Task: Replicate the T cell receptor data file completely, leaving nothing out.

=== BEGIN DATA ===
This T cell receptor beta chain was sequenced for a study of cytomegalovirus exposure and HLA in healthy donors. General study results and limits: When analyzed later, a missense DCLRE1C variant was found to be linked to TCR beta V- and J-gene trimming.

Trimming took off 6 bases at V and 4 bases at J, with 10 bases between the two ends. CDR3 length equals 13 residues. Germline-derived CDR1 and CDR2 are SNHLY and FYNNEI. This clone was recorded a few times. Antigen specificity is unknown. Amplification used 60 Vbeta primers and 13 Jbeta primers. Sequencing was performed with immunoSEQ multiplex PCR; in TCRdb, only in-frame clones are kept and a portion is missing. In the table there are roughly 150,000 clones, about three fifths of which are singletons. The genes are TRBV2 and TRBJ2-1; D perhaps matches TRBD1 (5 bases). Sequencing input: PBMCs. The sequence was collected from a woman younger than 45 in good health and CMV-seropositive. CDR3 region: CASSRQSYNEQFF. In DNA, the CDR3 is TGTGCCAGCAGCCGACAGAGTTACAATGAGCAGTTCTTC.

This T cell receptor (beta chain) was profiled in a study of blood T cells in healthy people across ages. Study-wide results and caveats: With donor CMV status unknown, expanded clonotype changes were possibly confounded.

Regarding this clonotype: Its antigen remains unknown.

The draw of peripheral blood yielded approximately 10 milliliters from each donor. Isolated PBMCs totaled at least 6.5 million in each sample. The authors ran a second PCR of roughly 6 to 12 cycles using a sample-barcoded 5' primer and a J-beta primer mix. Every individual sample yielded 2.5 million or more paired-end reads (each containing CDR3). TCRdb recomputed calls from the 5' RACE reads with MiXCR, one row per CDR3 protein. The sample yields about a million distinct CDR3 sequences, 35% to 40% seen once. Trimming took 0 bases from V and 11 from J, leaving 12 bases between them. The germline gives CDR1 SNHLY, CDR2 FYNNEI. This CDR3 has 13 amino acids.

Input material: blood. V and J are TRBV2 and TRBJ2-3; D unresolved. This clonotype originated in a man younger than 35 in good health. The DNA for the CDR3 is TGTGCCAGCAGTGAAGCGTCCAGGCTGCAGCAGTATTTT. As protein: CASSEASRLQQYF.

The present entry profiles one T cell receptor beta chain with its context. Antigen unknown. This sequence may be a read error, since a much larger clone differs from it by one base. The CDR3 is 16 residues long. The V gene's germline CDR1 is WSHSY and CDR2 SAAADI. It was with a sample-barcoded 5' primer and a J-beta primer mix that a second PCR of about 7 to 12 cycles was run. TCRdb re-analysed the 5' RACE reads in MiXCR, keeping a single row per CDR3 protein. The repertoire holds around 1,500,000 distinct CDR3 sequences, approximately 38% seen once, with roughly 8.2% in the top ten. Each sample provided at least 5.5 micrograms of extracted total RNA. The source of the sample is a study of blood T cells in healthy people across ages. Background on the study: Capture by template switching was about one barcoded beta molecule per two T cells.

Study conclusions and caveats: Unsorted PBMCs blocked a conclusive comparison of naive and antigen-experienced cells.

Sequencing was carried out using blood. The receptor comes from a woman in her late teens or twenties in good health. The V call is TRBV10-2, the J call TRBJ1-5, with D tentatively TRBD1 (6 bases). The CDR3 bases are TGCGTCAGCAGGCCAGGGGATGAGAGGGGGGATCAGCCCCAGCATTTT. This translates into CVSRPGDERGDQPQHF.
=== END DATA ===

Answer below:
This T cell receptor beta chain was sequenced for a study of cytomegalovirus exposure and HLA in healthy donors. General study results and limits: When analyzed later, a missense DCLRE1C variant was found to be linked to TCR beta V- and J-gene trimming.

Trimming took off 6 bases at V and 4 bases at J, with 10 bases between the two ends. CDR3 length equals 13 residues. Germline-derived CDR1 and CDR2 are SNHLY and FYNNEI. This clone was recorded a few times. Antigen specificity is unknown. Amplification used 60 Vbeta primers and 13 Jbeta primers. Sequencing was performed with immunoSEQ multiplex PCR; in TCRdb, only in-frame clones are kept and a portion is missing. In the table there are roughly 150,000 clones, about three fifths of which are singletons. The genes are TRBV2 and TRBJ2-1; D perhaps matches TRBD1 (5 bases). Sequencing input: PBMCs. The sequence was collected from a woman younger than 45 in good health and CMV-seropositive. CDR3 region: CASSRQSYNEQFF. In DNA, the CDR3 is TGTGCCAGCAGCCGACAGAGTTACAATGAGCAGTTCTTC.

This T cell receptor (beta chain) was profiled in a study of blood T cells in healthy people across ages. Study-wide results and caveats: With donor CMV status unknown, expanded clonotype changes were possibly confounded.

Regarding this clonotype: Its antigen remains unknown.

The draw of peripheral blood yielded approximately 10 milliliters from each donor. Isolated PBMCs totaled at least 6.5 million in each sample. The authors ran a second PCR of roughly 6 to 12 cycles using a sample-barcoded 5' primer and a J-beta primer mix. Every individual sample yielded 2.5 million or more paired-end reads (each containing CDR3). TCRdb recomputed calls from the 5' RACE reads with MiXCR, one row per CDR3 protein. The sample yields about a million distinct CDR3 sequences, 35% to 40% seen once. Trimming took 0 bases from V and 11 from J, leaving 12 bases between them. The germline gives CDR1 SNHLY, CDR2 FYNNEI. This CDR3 has 13 amino acids.

Input material: blood. V and J are TRBV2 and TRBJ2-3; D unresolved. This clonotype originated in a man younger than 35 in good health. The DNA for the CDR3 is TGTGCCAGCAGTGAAGCGTCCAGGCTGCAGCAGTATTTT. As protein: CASSEASRLQQYF.

The present entry profiles one T cell receptor beta chain with its context. Antigen unknown. This sequence may be a read error, since a much larger clone differs from it by one base. The CDR3 is 16 residues long. The V gene's germline CDR1 is WSHSY and CDR2 SAAADI. It was with a sample-barcoded 5' primer and a J-beta primer mix that a second PCR of about 7 to 12 cycles was run. TCRdb re-analysed the 5' RACE reads in MiXCR, keeping a single row per CDR3 protein. The repertoire holds around 1,500,000 distinct CDR3 sequences, approximately 38% seen once, with roughly 8.2% in the top ten. Each sample provided at least 5.5 micrograms of extracted total RNA. The source of the sample is a study of blood T cells in healthy people across ages. Background on the study: Capture by template switching was about one barcoded beta molecule per two T cells.

Study conclusions and caveats: Unsorted PBMCs blocked a conclusive comparison of naive and antigen-experienced cells.

Sequencing was carried out using blood. The receptor comes from a woman in her late teens or twenties in good health. The V call is TRBV10-2, the J call TRBJ1-5, with D tentatively TRBD1 (6 bases). The CDR3 bases are TGCGTCAGCAGGCCAGGGGATGAGAGGGGGGATCAGCCCCAGCATTTT. This translates into CVSRPGDERGDQPQHF.